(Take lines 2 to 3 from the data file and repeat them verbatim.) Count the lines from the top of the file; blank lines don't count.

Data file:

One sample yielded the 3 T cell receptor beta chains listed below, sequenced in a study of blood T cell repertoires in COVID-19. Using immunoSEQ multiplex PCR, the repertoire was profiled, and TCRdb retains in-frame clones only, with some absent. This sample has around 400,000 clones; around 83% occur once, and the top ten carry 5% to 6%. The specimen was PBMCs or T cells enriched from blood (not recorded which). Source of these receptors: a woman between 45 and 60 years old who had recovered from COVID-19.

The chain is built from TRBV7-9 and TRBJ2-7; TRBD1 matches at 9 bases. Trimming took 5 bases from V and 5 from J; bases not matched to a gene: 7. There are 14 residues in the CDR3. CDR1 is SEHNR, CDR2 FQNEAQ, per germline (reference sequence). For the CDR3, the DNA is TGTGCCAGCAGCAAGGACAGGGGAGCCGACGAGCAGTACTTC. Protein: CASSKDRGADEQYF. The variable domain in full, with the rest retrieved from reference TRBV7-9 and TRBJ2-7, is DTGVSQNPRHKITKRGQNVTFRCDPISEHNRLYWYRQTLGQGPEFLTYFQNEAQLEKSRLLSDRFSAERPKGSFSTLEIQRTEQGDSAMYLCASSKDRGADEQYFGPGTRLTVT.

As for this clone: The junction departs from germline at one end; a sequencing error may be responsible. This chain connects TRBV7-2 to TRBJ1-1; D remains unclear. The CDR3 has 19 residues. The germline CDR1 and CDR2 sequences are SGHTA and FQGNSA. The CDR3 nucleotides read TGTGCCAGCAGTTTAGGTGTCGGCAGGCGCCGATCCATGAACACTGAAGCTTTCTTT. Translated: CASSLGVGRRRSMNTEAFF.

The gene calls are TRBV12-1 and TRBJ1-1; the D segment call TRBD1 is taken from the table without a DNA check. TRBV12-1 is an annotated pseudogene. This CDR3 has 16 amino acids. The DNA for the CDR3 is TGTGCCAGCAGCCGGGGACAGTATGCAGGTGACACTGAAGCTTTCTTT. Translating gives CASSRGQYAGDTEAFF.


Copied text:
The chain is built from TRBV7-9 and TRBJ2-7; TRBD1 matches at 9 bases. Trimming took 5 bases from V and 5 from J; bases not matched to a gene: 7. There are 14 residues in the CDR3. CDR1 is SEHNR, CDR2 FQNEAQ, per germline (reference sequence). For the CDR3, the DNA is TGTGCCAGCAGCAAGGACAGGGGAGCCGACGAGCAGTACTTC. Protein: CASSKDRGADEQYF. The variable domain in full, with the rest retrieved from reference TRBV7-9 and TRBJ2-7, is DTGVSQNPRHKITKRGQNVTFRCDPISEHNRLYWYRQTLGQGPEFLTYFQNEAQLEKSRLLSDRFSAERPKGSFSTLEIQRTEQGDSAMYLCASSKDRGADEQYFGPGTRLTVT.

As for this clone: The junction departs from germline at one end; a sequencing error may be responsible. This chain connects TRBV7-2 to TRBJ1-1; D remains unclear. The CDR3 has 19 residues. The germline CDR1 and CDR2 sequences are SGHTA and FQGNSA. The CDR3 nucleotides read TGTGCCAGCAGTTTAGGTGTCGGCAGGCGCCGATCCATGAACACTGAAGCTTTCTTT. Translated: CASSLGVGRRRSMNTEAFF.